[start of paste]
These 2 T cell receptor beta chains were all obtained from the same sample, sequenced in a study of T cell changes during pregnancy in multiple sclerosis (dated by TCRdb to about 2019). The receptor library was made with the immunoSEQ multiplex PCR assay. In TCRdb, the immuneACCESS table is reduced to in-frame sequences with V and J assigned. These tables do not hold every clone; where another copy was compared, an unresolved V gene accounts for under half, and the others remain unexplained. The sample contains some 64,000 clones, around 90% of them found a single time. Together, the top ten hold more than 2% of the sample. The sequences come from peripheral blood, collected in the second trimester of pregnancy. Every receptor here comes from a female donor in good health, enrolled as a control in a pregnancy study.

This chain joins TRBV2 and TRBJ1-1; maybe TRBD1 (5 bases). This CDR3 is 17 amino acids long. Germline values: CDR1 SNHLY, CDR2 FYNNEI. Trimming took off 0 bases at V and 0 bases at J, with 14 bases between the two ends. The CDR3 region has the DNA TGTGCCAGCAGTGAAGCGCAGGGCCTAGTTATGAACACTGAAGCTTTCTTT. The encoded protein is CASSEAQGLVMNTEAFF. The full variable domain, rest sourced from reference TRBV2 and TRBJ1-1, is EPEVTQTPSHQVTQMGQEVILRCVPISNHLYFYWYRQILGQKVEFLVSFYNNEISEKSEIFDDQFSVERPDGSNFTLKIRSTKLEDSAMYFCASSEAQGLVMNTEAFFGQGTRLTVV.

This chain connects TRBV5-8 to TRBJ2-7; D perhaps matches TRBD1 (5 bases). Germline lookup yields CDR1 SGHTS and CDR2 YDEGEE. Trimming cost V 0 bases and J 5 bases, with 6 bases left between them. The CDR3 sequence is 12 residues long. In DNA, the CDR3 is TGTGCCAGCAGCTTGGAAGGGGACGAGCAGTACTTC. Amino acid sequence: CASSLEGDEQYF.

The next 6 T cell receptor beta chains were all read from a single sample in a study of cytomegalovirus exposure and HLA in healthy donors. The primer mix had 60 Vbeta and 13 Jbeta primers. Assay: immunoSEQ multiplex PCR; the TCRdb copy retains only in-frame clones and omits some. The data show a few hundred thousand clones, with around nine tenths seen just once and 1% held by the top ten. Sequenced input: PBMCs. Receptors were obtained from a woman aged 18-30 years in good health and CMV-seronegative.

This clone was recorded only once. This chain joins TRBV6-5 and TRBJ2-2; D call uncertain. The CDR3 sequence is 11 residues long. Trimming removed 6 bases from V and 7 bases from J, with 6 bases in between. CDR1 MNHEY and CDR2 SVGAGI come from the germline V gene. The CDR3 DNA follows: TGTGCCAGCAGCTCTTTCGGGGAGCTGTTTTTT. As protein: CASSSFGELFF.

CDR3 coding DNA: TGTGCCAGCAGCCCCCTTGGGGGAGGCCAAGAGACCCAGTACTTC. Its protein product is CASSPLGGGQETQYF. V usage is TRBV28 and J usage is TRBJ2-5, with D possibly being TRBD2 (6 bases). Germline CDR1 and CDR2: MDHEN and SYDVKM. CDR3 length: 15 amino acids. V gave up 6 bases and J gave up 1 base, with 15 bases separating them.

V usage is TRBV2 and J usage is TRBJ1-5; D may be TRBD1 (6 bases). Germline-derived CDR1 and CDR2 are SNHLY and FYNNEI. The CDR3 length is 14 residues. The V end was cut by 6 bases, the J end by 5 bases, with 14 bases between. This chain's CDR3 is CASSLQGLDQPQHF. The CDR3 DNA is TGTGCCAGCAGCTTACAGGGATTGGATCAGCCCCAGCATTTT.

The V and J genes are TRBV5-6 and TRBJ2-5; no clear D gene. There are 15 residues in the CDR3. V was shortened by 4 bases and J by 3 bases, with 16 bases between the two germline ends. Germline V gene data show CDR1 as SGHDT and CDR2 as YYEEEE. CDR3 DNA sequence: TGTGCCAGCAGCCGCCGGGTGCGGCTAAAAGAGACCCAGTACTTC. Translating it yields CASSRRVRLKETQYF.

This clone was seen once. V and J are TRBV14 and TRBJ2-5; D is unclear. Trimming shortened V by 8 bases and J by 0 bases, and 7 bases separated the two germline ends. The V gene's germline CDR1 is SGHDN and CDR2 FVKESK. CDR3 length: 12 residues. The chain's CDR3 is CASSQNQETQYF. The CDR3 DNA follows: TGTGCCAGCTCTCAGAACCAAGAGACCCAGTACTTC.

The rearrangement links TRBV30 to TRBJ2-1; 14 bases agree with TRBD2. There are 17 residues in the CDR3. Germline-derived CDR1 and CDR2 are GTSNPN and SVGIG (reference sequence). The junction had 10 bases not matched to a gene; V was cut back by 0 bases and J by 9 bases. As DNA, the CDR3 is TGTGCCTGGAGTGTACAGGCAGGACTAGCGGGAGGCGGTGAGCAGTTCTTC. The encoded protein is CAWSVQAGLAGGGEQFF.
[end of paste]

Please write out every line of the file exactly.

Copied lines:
These 2 T cell receptor beta chains were all obtained from the same sample, sequenced in a study of T cell changes during pregnancy in multiple sclerosis (dated by TCRdb to about 2019). The receptor library was made with the immunoSEQ multiplex PCR assay. In TCRdb, the immuneACCESS table is reduced to in-frame sequences with V and J assigned. These tables do not hold every clone; where another copy was compared, an unresolved V gene accounts for under half, and the others remain unexplained. The sample contains some 64,000 clones, around 90% of them found a single time. Together, the top ten hold more than 2% of the sample. The sequences come from peripheral blood, collected in the second trimester of pregnancy. Every receptor here comes from a female donor in good health, enrolled as a control in a pregnancy study.

This chain joins TRBV2 and TRBJ1-1; maybe TRBD1 (5 bases). This CDR3 is 17 amino acids long. Germline values: CDR1 SNHLY, CDR2 FYNNEI. Trimming took off 0 bases at V and 0 bases at J, with 14 bases between the two ends. The CDR3 region has the DNA TGTGCCAGCAGTGAAGCGCAGGGCCTAGTTATGAACACTGAAGCTTTCTTT. The encoded protein is CASSEAQGLVMNTEAFF. The full variable domain, rest sourced from reference TRBV2 and TRBJ1-1, is EPEVTQTPSHQVTQMGQEVILRCVPISNHLYFYWYRQILGQKVEFLVSFYNNEISEKSEIFDDQFSVERPDGSNFTLKIRSTKLEDSAMYFCASSEAQGLVMNTEAFFGQGTRLTVV.

This chain connects TRBV5-8 to TRBJ2-7; D perhaps matches TRBD1 (5 bases). Germline lookup yields CDR1 SGHTS and CDR2 YDEGEE. Trimming cost V 0 bases and J 5 bases, with 6 bases left between them. The CDR3 sequence is 12 residues long. In DNA, the CDR3 is TGTGCCAGCAGCTTGGAAGGGGACGAGCAGTACTTC. Amino acid sequence: CASSLEGDEQYF.

The next 6 T cell receptor beta chains were all read from a single sample in a study of cytomegalovirus exposure and HLA in healthy donors. The primer mix had 60 Vbeta and 13 Jbeta primers. Assay: immunoSEQ multiplex PCR; the TCRdb copy retains only in-frame clones and omits some. The data show a few hundred thousand clones, with around nine tenths seen just once and 1% held by the top ten. Sequenced input: PBMCs. Receptors were obtained from a woman aged 18-30 years in good health and CMV-seronegative.

This clone was recorded only once. This chain joins TRBV6-5 and TRBJ2-2; D call uncertain. The CDR3 sequence is 11 residues long. Trimming removed 6 bases from V and 7 bases from J, with 6 bases in between. CDR1 MNHEY and CDR2 SVGAGI come from the germline V gene. The CDR3 DNA follows: TGTGCCAGCAGCTCTTTCGGGGAGCTGTTTTTT. As protein: CASSSFGELFF.

CDR3 coding DNA: TGTGCCAGCAGCCCCCTTGGGGGAGGCCAAGAGACCCAGTACTTC. Its protein product is CASSPLGGGQETQYF. V usage is TRBV28 and J usage is TRBJ2-5, with D possibly being TRBD2 (6 bases). Germline CDR1 and CDR2: MDHEN and SYDVKM. CDR3 length: 15 amino acids. V gave up 6 bases and J gave up 1 base, with 15 bases separating them.

V usage is TRBV2 and J usage is TRBJ1-5; D may be TRBD1 (6 bases). Germline-derived CDR1 and CDR2 are SNHLY and FYNNEI. The CDR3 length is 14 residues. The V end was cut by 6 bases, the J end by 5 bases, with 14 bases between. This chain's CDR3 is CASSLQGLDQPQHF. The CDR3 DNA is TGTGCCAGCAGCTTACAGGGATTGGATCAGCCCCAGCATTTT.

The V and J genes are TRBV5-6 and TRBJ2-5; no clear D gene. There are 15 residues in the CDR3. V was shortened by 4 bases and J by 3 bases, with 16 bases between the two germline ends. Germline V gene data show CDR1 as SGHDT and CDR2 as YYEEEE. CDR3 DNA sequence: TGTGCCAGCAGCCGCCGGGTGCGGCTAAAAGAGACCCAGTACTTC. Translating it yields CASSRRVRLKETQYF.

This clone was seen once. V and J are TRBV14 and TRBJ2-5; D is unclear. Trimming shortened V by 8 bases and J by 0 bases, and 7 bases separated the two germline ends. The V gene's germline CDR1 is SGHDN and CDR2 FVKESK. CDR3 length: 12 residues. The chain's CDR3 is CASSQNQETQYF. The CDR3 DNA follows: TGTGCCAGCTCTCAGAACCAAGAGACCCAGTACTTC.

The rearrangement links TRBV30 to TRBJ2-1; 14 bases agree with TRBD2. There are 17 residues in the CDR3. Germline-derived CDR1 and CDR2 are GTSNPN and SVGIG (reference sequence). The junction had 10 bases not matched to a gene; V was cut back by 0 bases and J by 9 bases. As DNA, the CDR3 is TGTGCCTGGAGTGTACAGGCAGGACTAGCGGGAGGCGGTGAGCAGTTCTTC. The encoded protein is CAWSVQAGLAGGGEQFF.